Typically astute long-time readers of finem respice will by now have noticed the addition of the "anti-green" logo (repurposed from Dale Amon via to finem respice's long-static sidebar. Of course, the adoption by finem respice of an overt, as opposed to incidental, opposition to the "green movement"1 is a departure from the general philosophical bent exhibited here over the years.2 Certainly, finem respice has clashed with the periphery of the "green movement," or at least its secondary effects, on occasion, but for the most part critiques in these pages have been focused on narrow slices of these issues (e.g. price discovery, period mismatches, short-term political gains at the expense of long-term social losses). Some deeper lunges into the thoracic cavity of "climate science" may have nicked a green artery or two along the way, but only in the way of collateral damage. Unfortunately, the time of Franco-Spain style neutrality has come to an end.3

  1. 1. The defining properties of which are explored further infra.
  2. 2. Cf. Private, Equity, Malignant Solar Cells, finem respice (October 23, 2011).
  3. 3. Identifying the parties in this analogy who represent the Axis and the Allies respectively is left as an exercise for the listless finem respice reader.
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Losing Confidence in the Widening Confidence Interval of Confidence

Sunday, November 27, 2011 - 02:18 (+0100) by ep

but is it sufficient tender for all debts, public and private?

Once the Roman Republic began to mint silver coinage,1 but prior to the reign of Julius Caesar, Roman currency was generally struck by the tresviri aere argento auro flando feriundo.2 These "moneyers" are often described as aspiring Senators and, given the import of consistent and reliable minting to The Empire and The Republic before it, the position required and established a measure of credibility and integrity. A moneyer had a modicum of control over the design and legend that appeared on "his" coinage and many used this precious advertising real estate to promote the fortunes of their patrons or, perhaps more commonly, themselves.

The appearance of hammered coins probably dates back to sixth century BC Lydia when the silver-gold alloy "electrum" was annealed and set between a pair of dies (most likely bronze) before the handle of the top die was struck, literally, with a hammer to impress design into the blank on both sides.

More expensive and complex screw presses eventually usurped hammered coins and, perhaps as a direct result of an increased ability to monopolize the minting process, what had started as a widely distributed process that continued into the middle ages increasingly became a highly centralized one. Queen Mary, for instance, finally concentrated all minting by the Royal Mint in the Tower of London (excepting the appearance of special "siege mints" for towns under- wait for it- siege and the like, particularly during the English Civil War).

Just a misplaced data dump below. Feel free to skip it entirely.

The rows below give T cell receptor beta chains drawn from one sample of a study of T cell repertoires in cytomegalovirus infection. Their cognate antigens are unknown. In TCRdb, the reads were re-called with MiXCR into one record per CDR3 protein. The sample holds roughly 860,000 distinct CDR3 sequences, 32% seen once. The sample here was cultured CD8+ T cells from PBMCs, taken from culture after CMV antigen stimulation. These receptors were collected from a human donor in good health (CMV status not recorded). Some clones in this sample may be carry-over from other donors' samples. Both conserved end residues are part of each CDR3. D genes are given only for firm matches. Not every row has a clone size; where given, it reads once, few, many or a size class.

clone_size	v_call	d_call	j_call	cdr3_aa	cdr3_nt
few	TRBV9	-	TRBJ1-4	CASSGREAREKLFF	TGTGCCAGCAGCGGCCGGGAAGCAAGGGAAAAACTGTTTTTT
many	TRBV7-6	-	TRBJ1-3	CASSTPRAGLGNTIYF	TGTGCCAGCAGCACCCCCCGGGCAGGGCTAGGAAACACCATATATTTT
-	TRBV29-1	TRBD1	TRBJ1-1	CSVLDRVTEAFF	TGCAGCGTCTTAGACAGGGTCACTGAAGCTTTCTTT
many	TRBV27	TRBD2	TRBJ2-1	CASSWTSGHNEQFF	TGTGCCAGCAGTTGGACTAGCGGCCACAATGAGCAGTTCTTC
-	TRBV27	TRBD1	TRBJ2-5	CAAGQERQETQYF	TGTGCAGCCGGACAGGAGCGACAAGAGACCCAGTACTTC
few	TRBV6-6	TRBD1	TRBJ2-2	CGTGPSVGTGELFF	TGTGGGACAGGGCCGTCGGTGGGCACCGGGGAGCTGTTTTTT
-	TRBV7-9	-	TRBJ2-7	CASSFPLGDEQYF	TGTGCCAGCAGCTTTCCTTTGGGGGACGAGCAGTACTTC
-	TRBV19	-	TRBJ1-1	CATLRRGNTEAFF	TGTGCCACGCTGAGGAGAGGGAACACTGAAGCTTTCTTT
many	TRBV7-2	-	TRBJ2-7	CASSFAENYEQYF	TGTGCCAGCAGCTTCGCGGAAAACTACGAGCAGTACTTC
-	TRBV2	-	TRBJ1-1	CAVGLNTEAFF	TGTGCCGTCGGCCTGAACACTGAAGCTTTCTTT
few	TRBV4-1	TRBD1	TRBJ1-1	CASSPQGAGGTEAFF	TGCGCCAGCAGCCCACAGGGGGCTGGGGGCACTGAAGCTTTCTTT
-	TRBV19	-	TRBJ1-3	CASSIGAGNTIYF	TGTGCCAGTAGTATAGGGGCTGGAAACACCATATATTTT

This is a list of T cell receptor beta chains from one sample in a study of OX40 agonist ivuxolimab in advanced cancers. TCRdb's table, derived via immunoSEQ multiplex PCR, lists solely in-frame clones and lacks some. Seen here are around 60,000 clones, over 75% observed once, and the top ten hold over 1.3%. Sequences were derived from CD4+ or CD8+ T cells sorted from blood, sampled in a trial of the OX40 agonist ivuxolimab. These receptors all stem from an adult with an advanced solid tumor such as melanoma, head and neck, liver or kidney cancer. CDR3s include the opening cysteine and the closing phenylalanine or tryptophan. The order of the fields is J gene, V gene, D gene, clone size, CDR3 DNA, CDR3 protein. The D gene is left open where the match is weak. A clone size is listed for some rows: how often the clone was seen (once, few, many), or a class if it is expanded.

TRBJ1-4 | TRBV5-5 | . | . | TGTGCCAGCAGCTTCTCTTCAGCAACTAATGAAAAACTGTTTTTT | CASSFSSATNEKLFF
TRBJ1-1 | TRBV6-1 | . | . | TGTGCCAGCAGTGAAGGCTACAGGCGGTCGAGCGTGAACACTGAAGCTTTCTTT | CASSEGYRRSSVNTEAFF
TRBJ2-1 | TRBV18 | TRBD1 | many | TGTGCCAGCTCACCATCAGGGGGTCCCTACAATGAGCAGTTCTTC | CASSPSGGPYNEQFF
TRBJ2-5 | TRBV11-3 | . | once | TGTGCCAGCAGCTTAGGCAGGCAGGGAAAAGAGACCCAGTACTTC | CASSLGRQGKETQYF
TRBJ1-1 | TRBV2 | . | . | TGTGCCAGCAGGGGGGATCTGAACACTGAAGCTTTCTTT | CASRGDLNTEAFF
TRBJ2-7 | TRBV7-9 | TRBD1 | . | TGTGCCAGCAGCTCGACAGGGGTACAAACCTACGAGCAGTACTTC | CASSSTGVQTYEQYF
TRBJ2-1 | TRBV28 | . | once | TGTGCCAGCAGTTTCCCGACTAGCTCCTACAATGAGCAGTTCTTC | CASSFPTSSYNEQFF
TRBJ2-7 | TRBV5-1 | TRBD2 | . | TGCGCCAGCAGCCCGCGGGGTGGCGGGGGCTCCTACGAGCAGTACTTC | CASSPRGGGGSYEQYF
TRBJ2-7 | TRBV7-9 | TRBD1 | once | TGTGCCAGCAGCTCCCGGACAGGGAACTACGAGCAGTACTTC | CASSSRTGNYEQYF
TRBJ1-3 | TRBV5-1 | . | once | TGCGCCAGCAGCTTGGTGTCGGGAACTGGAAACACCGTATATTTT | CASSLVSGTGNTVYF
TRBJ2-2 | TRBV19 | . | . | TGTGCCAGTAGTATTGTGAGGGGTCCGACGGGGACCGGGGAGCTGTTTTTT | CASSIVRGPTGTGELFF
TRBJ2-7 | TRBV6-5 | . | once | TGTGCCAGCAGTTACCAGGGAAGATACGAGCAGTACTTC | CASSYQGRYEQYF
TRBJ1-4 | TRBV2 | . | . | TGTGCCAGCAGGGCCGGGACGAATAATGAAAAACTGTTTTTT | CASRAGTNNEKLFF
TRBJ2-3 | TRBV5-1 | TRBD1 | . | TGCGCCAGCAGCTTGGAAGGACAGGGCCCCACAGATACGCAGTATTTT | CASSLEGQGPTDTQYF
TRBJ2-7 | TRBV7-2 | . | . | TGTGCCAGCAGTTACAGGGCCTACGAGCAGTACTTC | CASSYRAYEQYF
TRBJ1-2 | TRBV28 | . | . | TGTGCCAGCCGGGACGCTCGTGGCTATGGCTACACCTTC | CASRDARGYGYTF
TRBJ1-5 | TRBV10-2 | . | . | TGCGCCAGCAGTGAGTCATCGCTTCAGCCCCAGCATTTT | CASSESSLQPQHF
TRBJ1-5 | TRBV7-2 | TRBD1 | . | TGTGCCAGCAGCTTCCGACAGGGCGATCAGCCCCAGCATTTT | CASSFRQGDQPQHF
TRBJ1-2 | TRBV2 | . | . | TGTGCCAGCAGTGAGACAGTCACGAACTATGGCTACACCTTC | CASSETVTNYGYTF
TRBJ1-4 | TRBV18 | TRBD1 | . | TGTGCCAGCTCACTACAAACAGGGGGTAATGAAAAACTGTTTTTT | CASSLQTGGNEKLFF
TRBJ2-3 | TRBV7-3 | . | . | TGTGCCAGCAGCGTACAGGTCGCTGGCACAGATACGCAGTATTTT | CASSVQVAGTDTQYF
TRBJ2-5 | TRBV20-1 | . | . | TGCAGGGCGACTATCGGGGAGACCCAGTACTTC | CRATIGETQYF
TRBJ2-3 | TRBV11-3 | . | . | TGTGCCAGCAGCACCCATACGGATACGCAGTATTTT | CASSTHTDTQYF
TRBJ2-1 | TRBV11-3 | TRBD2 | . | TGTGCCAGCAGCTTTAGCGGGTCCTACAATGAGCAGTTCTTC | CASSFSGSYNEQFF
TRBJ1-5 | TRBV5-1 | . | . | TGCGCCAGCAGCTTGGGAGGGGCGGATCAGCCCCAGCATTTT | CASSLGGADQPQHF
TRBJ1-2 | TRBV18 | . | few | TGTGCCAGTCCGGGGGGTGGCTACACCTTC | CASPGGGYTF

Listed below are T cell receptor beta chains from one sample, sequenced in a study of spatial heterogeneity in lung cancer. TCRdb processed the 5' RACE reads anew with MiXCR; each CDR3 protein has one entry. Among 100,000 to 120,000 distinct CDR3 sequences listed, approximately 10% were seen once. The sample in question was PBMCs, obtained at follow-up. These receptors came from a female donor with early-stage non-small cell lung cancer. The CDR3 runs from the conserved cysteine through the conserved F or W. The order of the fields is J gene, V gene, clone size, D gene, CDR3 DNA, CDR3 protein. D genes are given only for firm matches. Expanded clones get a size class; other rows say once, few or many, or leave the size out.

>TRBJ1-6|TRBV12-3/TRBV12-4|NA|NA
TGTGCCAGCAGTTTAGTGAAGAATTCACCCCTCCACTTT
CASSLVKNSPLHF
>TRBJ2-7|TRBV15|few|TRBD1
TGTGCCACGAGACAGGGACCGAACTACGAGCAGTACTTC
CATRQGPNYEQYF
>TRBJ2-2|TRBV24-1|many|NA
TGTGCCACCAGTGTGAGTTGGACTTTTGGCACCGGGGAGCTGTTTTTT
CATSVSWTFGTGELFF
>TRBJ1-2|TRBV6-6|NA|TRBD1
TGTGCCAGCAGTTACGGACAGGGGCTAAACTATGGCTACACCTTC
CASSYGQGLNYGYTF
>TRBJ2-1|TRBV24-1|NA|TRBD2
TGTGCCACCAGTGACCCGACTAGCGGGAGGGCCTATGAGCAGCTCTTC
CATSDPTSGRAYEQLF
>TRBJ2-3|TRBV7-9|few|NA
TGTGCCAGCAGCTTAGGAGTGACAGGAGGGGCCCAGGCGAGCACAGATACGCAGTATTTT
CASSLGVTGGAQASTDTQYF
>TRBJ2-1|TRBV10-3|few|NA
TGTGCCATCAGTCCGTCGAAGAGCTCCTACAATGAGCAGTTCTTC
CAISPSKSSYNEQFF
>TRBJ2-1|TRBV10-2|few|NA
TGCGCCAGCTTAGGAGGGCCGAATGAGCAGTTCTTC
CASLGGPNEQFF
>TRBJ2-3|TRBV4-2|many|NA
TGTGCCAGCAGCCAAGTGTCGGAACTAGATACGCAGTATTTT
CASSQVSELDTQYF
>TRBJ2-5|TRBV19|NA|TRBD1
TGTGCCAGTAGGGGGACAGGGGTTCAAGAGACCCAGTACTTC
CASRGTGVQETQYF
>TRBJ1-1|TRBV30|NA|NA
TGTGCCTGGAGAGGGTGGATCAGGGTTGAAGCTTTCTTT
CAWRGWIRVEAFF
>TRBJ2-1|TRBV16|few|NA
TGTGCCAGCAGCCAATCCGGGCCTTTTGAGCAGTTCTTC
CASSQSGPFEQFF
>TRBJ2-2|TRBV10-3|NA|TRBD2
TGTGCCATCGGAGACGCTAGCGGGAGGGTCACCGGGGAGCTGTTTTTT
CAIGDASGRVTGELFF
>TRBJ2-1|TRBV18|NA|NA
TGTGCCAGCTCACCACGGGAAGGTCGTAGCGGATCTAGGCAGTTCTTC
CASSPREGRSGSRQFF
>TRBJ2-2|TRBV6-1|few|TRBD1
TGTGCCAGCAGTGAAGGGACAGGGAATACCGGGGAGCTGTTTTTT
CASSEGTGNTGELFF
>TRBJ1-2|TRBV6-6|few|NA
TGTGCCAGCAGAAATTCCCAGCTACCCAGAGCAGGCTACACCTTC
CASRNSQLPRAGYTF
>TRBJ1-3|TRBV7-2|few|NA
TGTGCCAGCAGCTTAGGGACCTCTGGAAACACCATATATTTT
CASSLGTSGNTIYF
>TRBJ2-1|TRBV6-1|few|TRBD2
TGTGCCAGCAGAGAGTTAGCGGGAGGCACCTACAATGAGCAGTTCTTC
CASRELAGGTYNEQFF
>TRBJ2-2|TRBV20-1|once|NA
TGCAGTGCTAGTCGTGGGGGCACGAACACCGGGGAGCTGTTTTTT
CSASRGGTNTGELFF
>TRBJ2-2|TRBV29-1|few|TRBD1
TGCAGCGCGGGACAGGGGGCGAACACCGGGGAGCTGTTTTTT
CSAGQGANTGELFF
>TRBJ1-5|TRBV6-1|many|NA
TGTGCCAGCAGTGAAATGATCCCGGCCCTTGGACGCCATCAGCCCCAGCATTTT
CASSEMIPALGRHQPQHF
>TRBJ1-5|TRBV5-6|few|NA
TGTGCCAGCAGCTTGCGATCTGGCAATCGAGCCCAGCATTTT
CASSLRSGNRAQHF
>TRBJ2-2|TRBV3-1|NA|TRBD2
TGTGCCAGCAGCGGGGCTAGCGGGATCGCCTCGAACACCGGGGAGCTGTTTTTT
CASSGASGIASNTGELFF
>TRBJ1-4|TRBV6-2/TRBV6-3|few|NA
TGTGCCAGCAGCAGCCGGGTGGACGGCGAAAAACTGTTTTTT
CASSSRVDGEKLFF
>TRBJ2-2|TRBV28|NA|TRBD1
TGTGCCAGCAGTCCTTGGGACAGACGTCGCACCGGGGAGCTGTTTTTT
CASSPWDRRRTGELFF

Roman mints were, however (and if finem respice readers will perhaps permit us to coin a phrase) legion. While smaller denominations may have been minted locally, or to suit regional demand for small transaction coinage- in particular the bronze strikings that held limited value and were hammered either with or (more likely) without authorization from Rome- the larger gold and silver denominations with real intrinsic value (the Aureus, Solidus, Denarius, Tremissis, Antoninianus, etc.) were struck only by the official moneyers.

As the payments required of a large Republic (and later an expansionist Empire) were generally of much larger denomination, the state (and what would eventually become formalized mints) concerned itself mostly with the coinage used to pay the official obligations of its treasuries, foreign bribes, the regular expenses of a swelling geo-political influence and, of course, its many soldiers.

  1. 1. Thought to be around 269 BC.
  2. 2. The trio of men authorized, probably by appointment, to strike coins in gold, silver and bronze.
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Calculating the Present Value of the Eternal Flame's Gas Bill

Saturday, November 12, 2011 - 14:08 (+0100) by ep

long live the eternal flame of the german democratic republic

Whatever other concerns may occupy contemporary readers of finem respice, the novelty of bearing witness to the decline of a civilization might, for the existentially minded, offer a measure of "witness to history" solace. And then again, probably not. Of course, not all great declines are created equal. Historically, it was primarily in the ancient world that whole civilizations could find themselves remembered as not just slowly slipping beneath the surface tension and into the dark waters of chaos, but suddenly confronted by an existential crisis that literally consumed the whole culture. Only in the past could a civilization be recalled with tales of its only city swallowed by the malevolent seas that surrounded it, or an entire sovereign devoured and buried in a hot, sulfur-laden ash loosed by the wrath of angry deities real or imagined.

It is perhaps instructive to note that almost all of the "dead" languages that met with recent extinction were possessed of decidedly less historical-cultural significance than their ancient ancestors. One does not mourn, for example, the death in 1952 of Martha's Vineyard Sign Language or the 19th century passing of the last speaker of Crimean Gothic in the same way that one wonders after the practical end of Ancient Egyptian, Sumerian, Ugaritic, or, certainly, Latin (though perhaps in the strictest sense the annihilation of Tamboran by the Volcanic eruption of Mount Tambora in 1815 is an exception to the general case).1

"Civilization," to be coarse, seems a bit more resilient today than it once did. And interesting that we now refer to "civilization" in the singular and as a single bit. One is either in it, or in the jungle with Colonel Kurtz at the head of an isolated tribe with cannibalistic tendencies. True, one returns "back to civilization" in the modern world, though in this idiomatic use one first "takes a break from civilization" by flying a jet aircraft to whichever airport is closest to Hedonism II or Burning Man.

  1. 1. The eruption of Mount Tambora was the only eruption since Lake Taupo in 180 AD to be listed as a "7" on the Volcanic Explosively Index. Mount Vesuvius, which destroyed Pompeii, only rated a "5". Some 70,000 people were killed by Mount Tambora, making it the most deadly eruption in recorded history.